• [0056]
    Encoding the data can be performed in a number of different ways. For example, protocols are devised to communicate in terms of symbols, also called RFID symbols. A symbol for communicating can be a preamble, a null symbol, and so on. Further symbols can be implemented for exchanging binary data, such as “0” and “1”.
  • [0057]
    In the vicinity there may also be interference, shown here in the form of RF wave 114 from another other source (not shown). RF wave 114 arrives at tag 110 at the same time as intended interrogating signal 122. RF signals 122, 116, and 114 are shown as discontinuous to denote their possibly different treatment, but that is only for illustration. They may, in fact, be part of the same continuous signal. While RF wave 114 might not have the same carrier frequency as interrogating signal 122, it might have a close enough carrier frequency that generates a beat frequency with it. The beat frequency in turn interferes with reception, as will be seen below.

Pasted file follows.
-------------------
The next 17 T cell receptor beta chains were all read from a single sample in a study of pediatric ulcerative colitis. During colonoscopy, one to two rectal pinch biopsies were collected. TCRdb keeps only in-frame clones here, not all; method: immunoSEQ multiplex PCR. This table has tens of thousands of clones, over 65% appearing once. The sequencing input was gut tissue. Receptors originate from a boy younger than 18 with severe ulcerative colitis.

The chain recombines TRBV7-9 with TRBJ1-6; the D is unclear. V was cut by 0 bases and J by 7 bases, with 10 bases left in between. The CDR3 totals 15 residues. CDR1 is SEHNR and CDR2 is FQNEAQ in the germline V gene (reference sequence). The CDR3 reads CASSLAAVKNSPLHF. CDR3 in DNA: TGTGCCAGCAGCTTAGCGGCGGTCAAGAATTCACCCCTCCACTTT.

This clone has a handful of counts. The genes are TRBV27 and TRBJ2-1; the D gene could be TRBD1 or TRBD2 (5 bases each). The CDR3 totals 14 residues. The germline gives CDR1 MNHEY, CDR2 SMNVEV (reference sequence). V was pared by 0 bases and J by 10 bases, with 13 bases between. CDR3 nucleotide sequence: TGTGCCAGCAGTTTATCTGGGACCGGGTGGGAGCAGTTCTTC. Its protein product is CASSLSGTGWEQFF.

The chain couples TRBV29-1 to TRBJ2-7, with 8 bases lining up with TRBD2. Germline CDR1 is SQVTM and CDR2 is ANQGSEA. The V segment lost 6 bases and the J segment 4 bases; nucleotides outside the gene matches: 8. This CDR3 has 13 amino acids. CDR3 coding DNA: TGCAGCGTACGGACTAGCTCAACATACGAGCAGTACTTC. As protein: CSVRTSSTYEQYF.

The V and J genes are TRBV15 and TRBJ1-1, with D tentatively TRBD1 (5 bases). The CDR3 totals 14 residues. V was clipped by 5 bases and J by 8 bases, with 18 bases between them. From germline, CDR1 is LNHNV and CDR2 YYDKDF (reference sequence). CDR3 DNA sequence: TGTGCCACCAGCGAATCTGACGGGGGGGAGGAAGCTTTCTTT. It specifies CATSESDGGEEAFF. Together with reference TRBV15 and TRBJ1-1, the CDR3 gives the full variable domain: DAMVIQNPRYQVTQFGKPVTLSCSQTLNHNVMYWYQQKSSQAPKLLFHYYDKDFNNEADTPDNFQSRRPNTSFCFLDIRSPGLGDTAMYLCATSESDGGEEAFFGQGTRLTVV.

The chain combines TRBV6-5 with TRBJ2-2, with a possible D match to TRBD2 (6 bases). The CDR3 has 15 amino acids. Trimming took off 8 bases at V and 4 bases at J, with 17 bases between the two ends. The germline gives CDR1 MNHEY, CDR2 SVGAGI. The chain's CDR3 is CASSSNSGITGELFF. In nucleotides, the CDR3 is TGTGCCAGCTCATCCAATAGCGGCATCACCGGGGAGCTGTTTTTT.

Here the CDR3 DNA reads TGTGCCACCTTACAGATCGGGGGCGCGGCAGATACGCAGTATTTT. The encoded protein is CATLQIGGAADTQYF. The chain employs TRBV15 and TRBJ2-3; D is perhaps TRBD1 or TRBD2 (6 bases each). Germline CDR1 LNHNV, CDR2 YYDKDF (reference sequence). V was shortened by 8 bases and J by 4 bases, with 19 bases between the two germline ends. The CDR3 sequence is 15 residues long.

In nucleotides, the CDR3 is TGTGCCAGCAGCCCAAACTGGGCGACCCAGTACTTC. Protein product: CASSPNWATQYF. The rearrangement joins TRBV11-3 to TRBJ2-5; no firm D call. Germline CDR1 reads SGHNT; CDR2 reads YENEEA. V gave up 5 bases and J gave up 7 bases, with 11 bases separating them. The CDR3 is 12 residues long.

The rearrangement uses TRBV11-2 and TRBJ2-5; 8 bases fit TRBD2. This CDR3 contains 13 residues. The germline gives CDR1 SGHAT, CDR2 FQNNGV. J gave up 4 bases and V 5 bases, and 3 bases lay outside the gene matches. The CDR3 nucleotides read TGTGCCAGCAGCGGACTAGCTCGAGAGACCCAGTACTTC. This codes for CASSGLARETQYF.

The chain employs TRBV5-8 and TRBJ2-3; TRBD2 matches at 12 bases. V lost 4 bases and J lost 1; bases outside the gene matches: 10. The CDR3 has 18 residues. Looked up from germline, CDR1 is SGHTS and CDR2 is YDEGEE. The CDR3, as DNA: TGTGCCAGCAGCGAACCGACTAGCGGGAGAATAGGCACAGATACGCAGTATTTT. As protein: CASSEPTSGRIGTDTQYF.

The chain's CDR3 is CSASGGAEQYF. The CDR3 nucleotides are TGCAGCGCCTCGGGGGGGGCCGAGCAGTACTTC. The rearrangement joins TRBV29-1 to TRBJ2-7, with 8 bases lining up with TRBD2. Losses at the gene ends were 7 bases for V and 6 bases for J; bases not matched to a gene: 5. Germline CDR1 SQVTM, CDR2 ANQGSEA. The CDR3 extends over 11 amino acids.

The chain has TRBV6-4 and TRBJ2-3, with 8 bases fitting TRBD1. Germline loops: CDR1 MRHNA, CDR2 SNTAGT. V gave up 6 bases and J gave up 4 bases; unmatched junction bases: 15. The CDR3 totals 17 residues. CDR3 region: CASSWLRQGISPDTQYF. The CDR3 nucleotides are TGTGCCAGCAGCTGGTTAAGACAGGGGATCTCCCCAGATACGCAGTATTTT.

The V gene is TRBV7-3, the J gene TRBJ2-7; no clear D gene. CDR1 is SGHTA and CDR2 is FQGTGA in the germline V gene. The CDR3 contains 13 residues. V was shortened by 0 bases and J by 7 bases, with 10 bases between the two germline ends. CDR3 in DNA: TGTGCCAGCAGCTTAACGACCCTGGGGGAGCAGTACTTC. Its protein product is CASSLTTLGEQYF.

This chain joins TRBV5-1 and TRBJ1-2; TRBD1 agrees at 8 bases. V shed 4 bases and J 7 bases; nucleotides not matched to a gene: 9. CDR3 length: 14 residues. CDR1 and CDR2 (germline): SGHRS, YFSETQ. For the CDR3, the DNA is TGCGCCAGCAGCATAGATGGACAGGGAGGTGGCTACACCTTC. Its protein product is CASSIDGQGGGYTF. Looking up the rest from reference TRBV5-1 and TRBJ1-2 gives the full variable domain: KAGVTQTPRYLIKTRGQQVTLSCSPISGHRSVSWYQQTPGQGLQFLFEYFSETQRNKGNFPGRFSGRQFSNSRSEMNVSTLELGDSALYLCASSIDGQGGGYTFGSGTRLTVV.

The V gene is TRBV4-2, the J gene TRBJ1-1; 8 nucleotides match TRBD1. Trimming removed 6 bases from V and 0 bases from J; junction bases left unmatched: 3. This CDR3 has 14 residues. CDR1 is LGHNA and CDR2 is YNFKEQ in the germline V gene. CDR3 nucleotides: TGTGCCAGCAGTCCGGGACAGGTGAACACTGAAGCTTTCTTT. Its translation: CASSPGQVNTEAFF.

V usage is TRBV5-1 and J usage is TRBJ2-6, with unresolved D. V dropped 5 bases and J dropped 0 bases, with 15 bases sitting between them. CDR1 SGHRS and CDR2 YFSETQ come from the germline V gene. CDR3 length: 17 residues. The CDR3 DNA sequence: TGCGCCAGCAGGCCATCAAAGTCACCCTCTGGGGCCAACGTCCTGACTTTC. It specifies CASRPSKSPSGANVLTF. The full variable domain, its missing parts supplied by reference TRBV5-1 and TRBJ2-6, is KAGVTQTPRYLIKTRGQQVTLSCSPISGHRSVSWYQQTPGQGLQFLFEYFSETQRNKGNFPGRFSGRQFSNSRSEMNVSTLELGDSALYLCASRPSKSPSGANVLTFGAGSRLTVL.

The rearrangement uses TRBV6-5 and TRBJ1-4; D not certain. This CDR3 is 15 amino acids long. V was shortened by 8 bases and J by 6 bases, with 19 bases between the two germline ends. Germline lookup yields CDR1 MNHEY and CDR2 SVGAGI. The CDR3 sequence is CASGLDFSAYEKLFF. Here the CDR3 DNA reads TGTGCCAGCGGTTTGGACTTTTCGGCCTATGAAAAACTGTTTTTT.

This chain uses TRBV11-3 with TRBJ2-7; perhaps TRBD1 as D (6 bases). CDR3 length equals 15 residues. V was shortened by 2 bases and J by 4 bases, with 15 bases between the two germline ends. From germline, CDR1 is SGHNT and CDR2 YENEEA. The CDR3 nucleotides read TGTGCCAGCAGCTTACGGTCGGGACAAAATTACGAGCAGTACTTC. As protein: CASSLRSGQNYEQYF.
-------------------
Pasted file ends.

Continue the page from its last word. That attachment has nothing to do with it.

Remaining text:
• [0058]
    Tag 110 can be a passive tag or an active tag, i.e. having its own power source. Where tag 110 is a passive tag, it is powered from wave 122.
  • [0059]
    FIG. 2 is a diagram of an RFID tag 210. Tag 210 is implemented as a passive tag, meaning it does not have its own power source. Much of what is described in this document, however, applies also to active tags.
  • [0060]
    Tag 210 is formed on a substantially planar inlay 212, which can be made in many ways known in the art. Tag 210 also includes two antenna segments 217, which are usually flat and attached to inlay 212. Antenna segments 217 are shown here forming a dipole, but many other embodiments using any number of antenna segments are possible.
  • [0061]
    Tag 210 also includes an electrical circuit, which is also known as a tag circuit, and is preferably implemented in an integrated circuit (IC) 230. IC 230 is also arranged on inlay 212, and electrically coupled to antenna segments 217. Only one method of coupling is shown, while many are possible.
  • [0062]